Cross-Laminated Timber [CLT] is still a buzz word for many people—similar to LEED when first introduced to the industry nearly 20 years ago. My two cents for the day: it’s time to familiarize yourself. This construction type is poised to change our regional construction and real estate industry significantly over the next 10 to 20 years.
For those new to this term, CLT is a manufactured timber product consisting of dimensional lumber [think 2x4s] stacked in a Jenga-like pattern between 3- to 7-layers thick. This assembly is press-glued together to form a panel that builders can cut through to place mechanical and electrical systems. The panels are prefabricated off site and easily attach to one another once they arrive to a project, expediting construction of the building structure.
As a promotor of sustainable practices who is always curious about the progression of new product types, I stepped away from the job site on November 20 to attend Forterra’s Building for a Sustainable Future 2017 where regional and national experts educated attendees on how CLT and the mass timber market will change our state and industry for the better in the coming years.
Top 5 Takeaways | The Future of Cross-Laminated Timber
- Opportunity for denser, economically feasible buildings.
Brock Commons, a residence hall at the University of British Columbia, holds the claim of tallest CLT building in the world at 18 stories [174’]. With concrete shear cores, it is considered a “hybrid” CLT building. This achievement is promising for future developments. Many of Seattle’s recent up-zones in the 85’ to 200’ range are often considered a no-mans-land for developers as concrete and steel building types are too expensive. Without CLT, these areas could end up under-densified in the future.
- Improved entitlement process.
One of the biggest barriers to constructing a CLT building is the entitlement process. As of today, the International Building Code [IBC] does not have a provision for CLT under heavy timber. Developers have to follow the prescriptive path, which limits height to six stories or 85 feet, or the performance-based design method where peer review and other engineering requirements add significant duration to the design process. To address these issues, the International Code Council [ICC] established an ad hoc committee to review amendments to the IBC to include CLT. Look for some of the amendments in the 2018 IBC. The goal? Gain full approval for CLT structures in the 2021 IBC. The City of Seattle is also exploring changes to the city code in order to speed up adoption of this building type.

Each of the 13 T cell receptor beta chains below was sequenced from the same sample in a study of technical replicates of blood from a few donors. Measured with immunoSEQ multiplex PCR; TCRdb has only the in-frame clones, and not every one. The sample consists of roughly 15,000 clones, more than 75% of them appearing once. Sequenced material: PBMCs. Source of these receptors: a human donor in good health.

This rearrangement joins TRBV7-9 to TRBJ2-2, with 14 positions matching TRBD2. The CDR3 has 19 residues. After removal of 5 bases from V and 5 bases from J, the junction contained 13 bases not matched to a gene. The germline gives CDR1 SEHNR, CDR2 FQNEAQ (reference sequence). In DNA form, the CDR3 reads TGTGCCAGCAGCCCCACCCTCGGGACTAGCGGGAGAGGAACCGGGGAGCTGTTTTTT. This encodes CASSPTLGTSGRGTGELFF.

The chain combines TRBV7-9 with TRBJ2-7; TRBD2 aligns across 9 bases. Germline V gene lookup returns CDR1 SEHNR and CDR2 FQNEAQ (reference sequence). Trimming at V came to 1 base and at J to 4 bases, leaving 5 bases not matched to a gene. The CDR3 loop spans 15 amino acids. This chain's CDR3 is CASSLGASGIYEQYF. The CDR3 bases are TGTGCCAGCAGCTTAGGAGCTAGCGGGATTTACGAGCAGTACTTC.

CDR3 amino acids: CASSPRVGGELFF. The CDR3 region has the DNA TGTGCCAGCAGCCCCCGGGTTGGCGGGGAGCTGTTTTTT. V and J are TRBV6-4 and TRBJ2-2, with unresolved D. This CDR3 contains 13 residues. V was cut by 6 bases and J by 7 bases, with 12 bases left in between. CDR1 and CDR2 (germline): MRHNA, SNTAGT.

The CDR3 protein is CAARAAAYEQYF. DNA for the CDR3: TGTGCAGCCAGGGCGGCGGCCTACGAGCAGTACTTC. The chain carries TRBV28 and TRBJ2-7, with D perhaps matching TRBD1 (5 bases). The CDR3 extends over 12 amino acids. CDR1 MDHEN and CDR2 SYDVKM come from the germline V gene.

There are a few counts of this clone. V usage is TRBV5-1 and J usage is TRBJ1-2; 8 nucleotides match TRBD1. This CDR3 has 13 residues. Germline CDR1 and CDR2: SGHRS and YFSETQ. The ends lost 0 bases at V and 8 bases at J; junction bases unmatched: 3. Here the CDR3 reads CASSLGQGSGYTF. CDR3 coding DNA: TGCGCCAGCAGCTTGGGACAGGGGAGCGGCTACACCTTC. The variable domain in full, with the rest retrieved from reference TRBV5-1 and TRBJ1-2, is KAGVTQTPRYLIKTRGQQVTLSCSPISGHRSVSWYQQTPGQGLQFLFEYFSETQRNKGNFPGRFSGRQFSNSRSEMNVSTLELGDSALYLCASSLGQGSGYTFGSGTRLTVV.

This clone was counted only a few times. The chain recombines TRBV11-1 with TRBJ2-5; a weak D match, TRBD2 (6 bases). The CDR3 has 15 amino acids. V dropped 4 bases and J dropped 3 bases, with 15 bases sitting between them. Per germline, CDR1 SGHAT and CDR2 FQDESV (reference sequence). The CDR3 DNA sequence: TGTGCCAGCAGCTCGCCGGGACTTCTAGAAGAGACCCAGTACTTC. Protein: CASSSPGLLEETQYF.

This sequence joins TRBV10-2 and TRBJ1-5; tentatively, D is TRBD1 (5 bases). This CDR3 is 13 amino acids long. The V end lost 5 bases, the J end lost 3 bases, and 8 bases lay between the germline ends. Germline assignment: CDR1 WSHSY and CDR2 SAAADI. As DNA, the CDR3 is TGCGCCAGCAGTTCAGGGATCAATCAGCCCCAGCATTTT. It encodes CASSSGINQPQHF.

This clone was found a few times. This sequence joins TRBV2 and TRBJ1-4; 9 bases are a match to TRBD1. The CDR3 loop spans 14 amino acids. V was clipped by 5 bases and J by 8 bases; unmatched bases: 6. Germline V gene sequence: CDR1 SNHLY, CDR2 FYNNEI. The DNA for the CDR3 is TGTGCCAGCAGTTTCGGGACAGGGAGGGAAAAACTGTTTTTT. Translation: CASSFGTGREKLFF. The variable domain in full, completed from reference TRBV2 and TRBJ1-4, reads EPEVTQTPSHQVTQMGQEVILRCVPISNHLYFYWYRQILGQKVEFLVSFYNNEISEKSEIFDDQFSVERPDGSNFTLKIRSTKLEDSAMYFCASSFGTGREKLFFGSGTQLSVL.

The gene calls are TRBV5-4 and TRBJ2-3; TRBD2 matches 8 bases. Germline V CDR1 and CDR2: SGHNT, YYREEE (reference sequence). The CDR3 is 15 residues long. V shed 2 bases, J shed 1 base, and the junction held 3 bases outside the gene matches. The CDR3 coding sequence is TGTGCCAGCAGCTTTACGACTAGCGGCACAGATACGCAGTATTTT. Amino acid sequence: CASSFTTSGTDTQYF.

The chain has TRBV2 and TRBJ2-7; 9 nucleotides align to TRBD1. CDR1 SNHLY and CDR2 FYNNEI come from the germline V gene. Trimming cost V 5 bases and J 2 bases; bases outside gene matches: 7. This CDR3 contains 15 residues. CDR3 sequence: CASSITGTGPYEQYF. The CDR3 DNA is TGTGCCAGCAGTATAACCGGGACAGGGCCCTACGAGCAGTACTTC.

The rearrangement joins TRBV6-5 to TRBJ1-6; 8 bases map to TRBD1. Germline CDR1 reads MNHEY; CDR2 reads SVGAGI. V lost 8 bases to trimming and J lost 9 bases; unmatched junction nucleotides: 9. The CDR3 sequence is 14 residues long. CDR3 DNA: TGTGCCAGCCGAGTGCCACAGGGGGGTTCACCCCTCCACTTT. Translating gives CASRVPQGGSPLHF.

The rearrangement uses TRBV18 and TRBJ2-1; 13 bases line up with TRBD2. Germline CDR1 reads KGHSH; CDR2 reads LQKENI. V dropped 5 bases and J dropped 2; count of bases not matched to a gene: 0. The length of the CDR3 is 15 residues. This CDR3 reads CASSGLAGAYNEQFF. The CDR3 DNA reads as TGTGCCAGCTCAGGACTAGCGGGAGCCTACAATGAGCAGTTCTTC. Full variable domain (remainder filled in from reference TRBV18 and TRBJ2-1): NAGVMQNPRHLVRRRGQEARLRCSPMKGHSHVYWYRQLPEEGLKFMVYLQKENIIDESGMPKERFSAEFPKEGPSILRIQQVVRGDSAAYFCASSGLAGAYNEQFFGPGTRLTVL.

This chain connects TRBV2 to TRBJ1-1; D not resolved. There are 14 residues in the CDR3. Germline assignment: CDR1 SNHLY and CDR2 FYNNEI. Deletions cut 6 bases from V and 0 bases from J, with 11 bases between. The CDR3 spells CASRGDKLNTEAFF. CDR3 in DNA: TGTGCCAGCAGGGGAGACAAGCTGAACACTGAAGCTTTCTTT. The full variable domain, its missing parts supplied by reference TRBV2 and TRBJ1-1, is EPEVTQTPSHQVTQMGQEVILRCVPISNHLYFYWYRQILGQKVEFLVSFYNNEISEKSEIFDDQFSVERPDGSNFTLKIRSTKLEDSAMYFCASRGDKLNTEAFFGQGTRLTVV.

- Proving CLT safety.
Authorities Having Jurisdiction [AHJs] are apprehensive in ensuring that new, taller buildings composed of CLT are safe for their occupants. Taller buildings = more occupants = more lives at risk in a life safety event. However, various parties are making progress in proving CLT’s safety. Researchers at Washington State University recently received a grant to study seismic events on CLT buildings. The American Wood Council is working with companies like Hilti and 3M to gain approval of rated building assemblies and also recently completed fire testing of a large-scale CLT mock-up.
- Resources in our own backyard.
The Pacific Northwest is well-positioned to become the leader in CLT construction given our progressive attitude towards new ideas and the regional abundance of the building material [local materials = reduced carbon footprint]. Researchers at Washington State University concluded that there are multiple locations in the PNW with sufficient timber stock to support a CLT manufacturing plant, potentially creating new jobs in rural communities and helping further distribute the wealth created in Seattle’s current building cycle. In addition, Katerra, a regional supplier, developer, and contractor broke ground on a CLT manufacturing plant in Spokane, WA earlier this year.
- Think. Plan. Build.
Unlike high-rise steel and concrete, CLT panels are much easier to prefabricate. However, the prefabrication process requires additional preplanning, trade coordination and building modeling in order to successfully install the panels once they make it to the job site. CLT also requires early involvement of key suppliers and subcontractors to help coordinate the work prior to installation. Many of these traits are already rooted into GLY’s preconstruction DNA. I’m looking forward to seeing how GLY’s efficiencies and competitive advantages come into play once CLT becomes a construction material of choice.
Continue to look for technological and jurisdictional developments in CLT over the next few years. There are multiple projects in our region poised to begin construction with this new building method.